Preview image from "XOMIA" (2015) which debuts March 27th at Ellis King
The latest in a series of interviews with artists who have developed a significant body of work engaged (in its process, or in the issues it raises) with technology. See the full list of Artist Profiles here.
Your work functions on two different, related, levels. The first is the macro, or the meta—the way that images or systems are linked together, a concern that is present throughout your practice. The second is the micro—for example, tracing visual similarities between survival tools and credit card designs or reptile claws and the Three Mobile logo in Soft Mobility (2014-ongoing). Your practice is as much about workflows as individual works, which allows you and your viewer to trace connections between these macro and micro levels. What prompted you to start thinking in this way?
I've been asked this a lot lately, I've been trying to figure out some moment. I can only nail down a rough timeline that's still running. Too much content? Which led to too many tagging tools and algorithms? Too many aggregational platforms? Too much curation? Too many blogs? Too many new projects? Too much art direction? Tropes and genres just became super easy to notice, reveal, nudge, merge, produce, and reproduce. Also to deconstruct. Conceptual and cultural tropes as much as the nuts and bolts stuff. Art became about accounts and feeds just like music did. Images became meta images. Objects became meta images. Everything could be linked. Everything was part of a stream, then a mass. Everything became fractalized. Tags became crucially important. You could make other people's art, you could predict what everyone was going to post next, faster than they could post it. Your ideas and personalities became brands instantly. You started viewing everything in situ with similar and related content around it, which in art always included other work that was copying it or at least was uncomfortably similar. It also included products, artifacts, architecture, and selfies. The line between the research, the idea, the art product and the resulting trend and community blurred. One image wasn't enough. The timeline from thought to post diminished. All content sources became equalized. Resources were scarce. Memes dominated. People had their first feelings of AI. It's a story for another time.
I've actually been writing a text about it called Ambiguationist Bullets, at the request of Cadence Kinsey in London back in November, which will go up soon on DIS. I use terms like meta image, microculture, hypergenre, fluidity, context, and ambiguation a lot. Ambiguation to me is a new form of meta abstraction which applies to new kinds of networked practices, identities, and organization tactics, and all the border conflicts in our external and internal spaces. It recognizes a piece of content's cultural metadata (tags, histories, sources, and social proximity), how fluid that is now, and the role of cultural technology, genres, algorithms, stats, templates, and brand expectations today. It works at the level of this metadata, in the spaces behind the content, as much as on the surface. It can operate on lots of levels at once and be linked by things as light and conceptual as a meme or a profile picture, but it's also present in a lot of post-internet works of video, sculpture, music, performance, etc. It accounts for works that live in a file-based, web-based, and friend-based production flow, where everything has been turned into content at some point, and every kind of content is available—open to instant sharing, grouping, translation, and recontextualization. Works that treat all material sources, concepts, and production options with a kind of equality, or equal opportunity. It also accounts for works that can only be summed up by a series of images, custom tags, and favs, as well as validating things that are uncapturable, untaggable, unfavable, and unexplainable in a text. Works that push our psuedo-algorithmic mindsets as we instantly genrefy everything. Online environments speed up production and aggregation at the same time, and make them more congruent practices, but it's good to let things define their own flow, whether that is "with" larger flows, against them, or more realistically, a custom blend. There's pressure to make art that's as easily digestible as ads or information, or even "gallery fine art," and it's definitely possible, but that doesn't always have to be the rule. Art is also able to express things beyond boundaries, beyond the local, the verbal, and the verified all at the same time, and that's as valid as ever, you know?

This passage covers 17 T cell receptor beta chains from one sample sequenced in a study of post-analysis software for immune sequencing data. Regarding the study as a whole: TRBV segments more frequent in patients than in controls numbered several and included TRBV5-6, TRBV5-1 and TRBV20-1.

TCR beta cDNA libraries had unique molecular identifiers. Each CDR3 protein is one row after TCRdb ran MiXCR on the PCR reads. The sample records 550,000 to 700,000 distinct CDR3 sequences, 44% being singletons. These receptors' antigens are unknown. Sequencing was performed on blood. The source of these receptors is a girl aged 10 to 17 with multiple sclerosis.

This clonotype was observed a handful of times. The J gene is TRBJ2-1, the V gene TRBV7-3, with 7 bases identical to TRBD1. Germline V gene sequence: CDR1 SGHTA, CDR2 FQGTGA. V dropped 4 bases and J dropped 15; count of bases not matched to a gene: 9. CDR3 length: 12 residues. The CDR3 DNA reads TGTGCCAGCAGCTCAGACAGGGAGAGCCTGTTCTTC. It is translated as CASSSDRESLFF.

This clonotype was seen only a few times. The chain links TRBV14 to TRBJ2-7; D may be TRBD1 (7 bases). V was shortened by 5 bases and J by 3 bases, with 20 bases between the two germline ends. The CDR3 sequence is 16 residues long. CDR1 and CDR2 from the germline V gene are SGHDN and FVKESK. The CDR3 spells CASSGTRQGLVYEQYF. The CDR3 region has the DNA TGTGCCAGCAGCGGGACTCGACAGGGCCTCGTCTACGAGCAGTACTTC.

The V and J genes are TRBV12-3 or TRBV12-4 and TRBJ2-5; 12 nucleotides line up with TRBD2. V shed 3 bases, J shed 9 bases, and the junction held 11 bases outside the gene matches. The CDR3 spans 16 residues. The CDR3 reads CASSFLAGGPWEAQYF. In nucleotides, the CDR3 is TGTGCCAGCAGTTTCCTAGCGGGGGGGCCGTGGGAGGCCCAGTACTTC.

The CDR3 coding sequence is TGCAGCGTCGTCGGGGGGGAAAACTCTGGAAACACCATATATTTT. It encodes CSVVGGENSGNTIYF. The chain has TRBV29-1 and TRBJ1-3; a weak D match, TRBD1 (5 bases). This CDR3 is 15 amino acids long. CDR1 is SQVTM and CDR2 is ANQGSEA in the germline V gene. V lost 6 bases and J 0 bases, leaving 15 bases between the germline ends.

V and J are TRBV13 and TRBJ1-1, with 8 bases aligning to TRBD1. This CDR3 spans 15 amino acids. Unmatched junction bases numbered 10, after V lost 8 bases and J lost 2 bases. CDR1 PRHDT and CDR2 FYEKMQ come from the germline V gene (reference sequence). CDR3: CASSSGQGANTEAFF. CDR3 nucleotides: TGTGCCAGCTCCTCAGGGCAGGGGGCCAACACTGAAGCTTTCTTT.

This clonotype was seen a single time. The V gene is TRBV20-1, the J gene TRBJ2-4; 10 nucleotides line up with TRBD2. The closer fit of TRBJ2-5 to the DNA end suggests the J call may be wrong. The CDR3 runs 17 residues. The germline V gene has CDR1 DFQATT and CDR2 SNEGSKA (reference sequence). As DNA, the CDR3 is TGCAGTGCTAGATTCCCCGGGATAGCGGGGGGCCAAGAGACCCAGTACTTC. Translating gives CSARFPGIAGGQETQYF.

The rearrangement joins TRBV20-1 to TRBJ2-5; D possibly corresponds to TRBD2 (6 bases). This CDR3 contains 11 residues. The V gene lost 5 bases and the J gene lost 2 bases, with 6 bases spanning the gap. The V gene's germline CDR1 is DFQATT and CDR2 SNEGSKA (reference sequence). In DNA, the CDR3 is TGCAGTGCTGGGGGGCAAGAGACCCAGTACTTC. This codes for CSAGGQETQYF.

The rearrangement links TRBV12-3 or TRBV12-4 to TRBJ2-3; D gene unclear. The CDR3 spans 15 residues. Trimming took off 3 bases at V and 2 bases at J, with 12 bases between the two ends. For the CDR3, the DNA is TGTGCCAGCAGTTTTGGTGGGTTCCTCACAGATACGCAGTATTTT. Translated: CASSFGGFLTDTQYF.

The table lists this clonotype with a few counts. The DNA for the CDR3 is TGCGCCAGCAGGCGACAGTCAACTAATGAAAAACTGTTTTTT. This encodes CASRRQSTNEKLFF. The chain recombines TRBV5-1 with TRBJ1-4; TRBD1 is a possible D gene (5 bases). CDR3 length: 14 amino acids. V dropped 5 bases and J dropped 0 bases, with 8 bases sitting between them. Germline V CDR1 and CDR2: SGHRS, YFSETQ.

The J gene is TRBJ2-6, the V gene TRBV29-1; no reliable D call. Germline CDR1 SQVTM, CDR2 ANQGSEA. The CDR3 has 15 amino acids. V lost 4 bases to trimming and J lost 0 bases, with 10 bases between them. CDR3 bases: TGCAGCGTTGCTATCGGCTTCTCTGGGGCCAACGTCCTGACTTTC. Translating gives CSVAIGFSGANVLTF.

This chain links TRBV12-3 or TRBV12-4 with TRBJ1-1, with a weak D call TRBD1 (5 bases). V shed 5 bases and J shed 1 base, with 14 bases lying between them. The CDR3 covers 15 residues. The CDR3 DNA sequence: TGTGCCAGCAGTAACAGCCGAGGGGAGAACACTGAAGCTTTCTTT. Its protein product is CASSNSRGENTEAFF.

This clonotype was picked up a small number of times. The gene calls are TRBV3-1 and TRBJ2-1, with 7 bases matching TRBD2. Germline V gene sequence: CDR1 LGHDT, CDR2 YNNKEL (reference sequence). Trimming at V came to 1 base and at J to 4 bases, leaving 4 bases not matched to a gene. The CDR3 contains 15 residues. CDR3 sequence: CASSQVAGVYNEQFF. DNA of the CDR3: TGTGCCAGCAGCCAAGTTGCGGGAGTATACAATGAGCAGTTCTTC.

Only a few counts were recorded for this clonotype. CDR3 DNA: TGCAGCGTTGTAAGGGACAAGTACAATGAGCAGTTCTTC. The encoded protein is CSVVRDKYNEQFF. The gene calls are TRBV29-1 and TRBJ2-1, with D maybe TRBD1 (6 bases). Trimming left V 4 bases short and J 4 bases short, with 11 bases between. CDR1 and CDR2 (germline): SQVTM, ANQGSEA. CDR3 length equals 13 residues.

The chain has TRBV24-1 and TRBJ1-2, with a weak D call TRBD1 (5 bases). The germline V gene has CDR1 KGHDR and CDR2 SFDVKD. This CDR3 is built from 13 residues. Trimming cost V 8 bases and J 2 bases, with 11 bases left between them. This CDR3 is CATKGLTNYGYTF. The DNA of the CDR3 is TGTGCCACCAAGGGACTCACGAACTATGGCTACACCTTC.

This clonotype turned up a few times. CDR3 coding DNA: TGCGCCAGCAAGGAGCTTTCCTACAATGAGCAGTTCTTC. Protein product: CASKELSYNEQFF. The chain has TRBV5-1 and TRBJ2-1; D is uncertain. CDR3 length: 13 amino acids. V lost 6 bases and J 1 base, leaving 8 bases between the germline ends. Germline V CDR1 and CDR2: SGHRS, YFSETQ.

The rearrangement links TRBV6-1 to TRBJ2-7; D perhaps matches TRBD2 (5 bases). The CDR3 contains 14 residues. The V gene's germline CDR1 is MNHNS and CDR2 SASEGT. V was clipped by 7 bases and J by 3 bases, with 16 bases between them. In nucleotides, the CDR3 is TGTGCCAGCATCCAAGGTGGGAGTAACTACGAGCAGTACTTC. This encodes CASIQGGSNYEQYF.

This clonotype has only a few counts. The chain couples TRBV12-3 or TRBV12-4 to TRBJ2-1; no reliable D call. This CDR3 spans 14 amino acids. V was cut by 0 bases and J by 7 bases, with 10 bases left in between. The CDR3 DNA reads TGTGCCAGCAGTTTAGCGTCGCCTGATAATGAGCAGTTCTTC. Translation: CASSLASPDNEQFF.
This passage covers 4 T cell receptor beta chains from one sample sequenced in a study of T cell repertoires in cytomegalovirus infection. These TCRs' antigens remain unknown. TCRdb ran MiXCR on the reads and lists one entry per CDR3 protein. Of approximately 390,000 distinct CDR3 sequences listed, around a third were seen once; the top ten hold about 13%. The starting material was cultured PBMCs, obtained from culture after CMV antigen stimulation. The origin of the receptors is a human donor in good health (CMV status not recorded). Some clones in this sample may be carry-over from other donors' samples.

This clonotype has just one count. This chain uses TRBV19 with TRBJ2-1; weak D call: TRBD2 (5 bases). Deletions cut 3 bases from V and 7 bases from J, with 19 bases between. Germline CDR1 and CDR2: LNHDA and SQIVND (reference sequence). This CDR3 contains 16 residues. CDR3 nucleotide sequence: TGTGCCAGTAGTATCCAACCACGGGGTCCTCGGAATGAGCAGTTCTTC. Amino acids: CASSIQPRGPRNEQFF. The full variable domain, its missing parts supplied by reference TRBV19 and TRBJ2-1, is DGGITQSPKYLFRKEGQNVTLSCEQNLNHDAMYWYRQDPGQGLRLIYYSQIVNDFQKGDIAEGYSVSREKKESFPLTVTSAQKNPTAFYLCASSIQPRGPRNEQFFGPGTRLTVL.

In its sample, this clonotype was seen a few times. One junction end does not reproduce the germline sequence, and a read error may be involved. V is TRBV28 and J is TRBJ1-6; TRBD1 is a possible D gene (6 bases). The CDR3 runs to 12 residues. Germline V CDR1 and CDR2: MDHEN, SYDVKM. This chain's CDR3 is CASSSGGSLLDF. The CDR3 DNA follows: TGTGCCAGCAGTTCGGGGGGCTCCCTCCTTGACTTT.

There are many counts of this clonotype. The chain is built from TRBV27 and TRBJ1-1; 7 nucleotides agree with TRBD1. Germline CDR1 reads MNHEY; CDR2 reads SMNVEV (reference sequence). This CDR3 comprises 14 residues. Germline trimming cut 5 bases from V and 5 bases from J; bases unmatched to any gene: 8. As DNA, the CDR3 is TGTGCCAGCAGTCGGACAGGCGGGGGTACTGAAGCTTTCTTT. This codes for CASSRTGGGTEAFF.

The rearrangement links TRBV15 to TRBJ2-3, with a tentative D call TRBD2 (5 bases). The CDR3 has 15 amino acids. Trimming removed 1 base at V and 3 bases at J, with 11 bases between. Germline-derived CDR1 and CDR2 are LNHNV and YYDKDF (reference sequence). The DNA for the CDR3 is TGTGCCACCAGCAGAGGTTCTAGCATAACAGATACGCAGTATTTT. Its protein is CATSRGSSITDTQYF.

I'm mostly describing a large chunk of my own practice and a few others that are really similar. I think it's great that you can now orient things in so many ways and refresh it on a daily level. It really changed everything. But I also don't want to spend too much time explaining it.
In what way is Soft Mobility "soft"?
Soft Mobility comes after a series called Smart Mobility which was more hard-edged and alienating. Soft has a really sinister set of definitions already, and when I use it in my own context it includes all those of plus mine, where I use it as a style and a reference to blurring those boundaries. Almost every word involved in the titling of my works is a tag of my own, too, with multiple meanings and series linked to it. I'm into things that are overwhelming, sinister, or #sus, and friendly at the same time. I'm into the stressful sublime.
Stills from Softmobility.org, captured 2015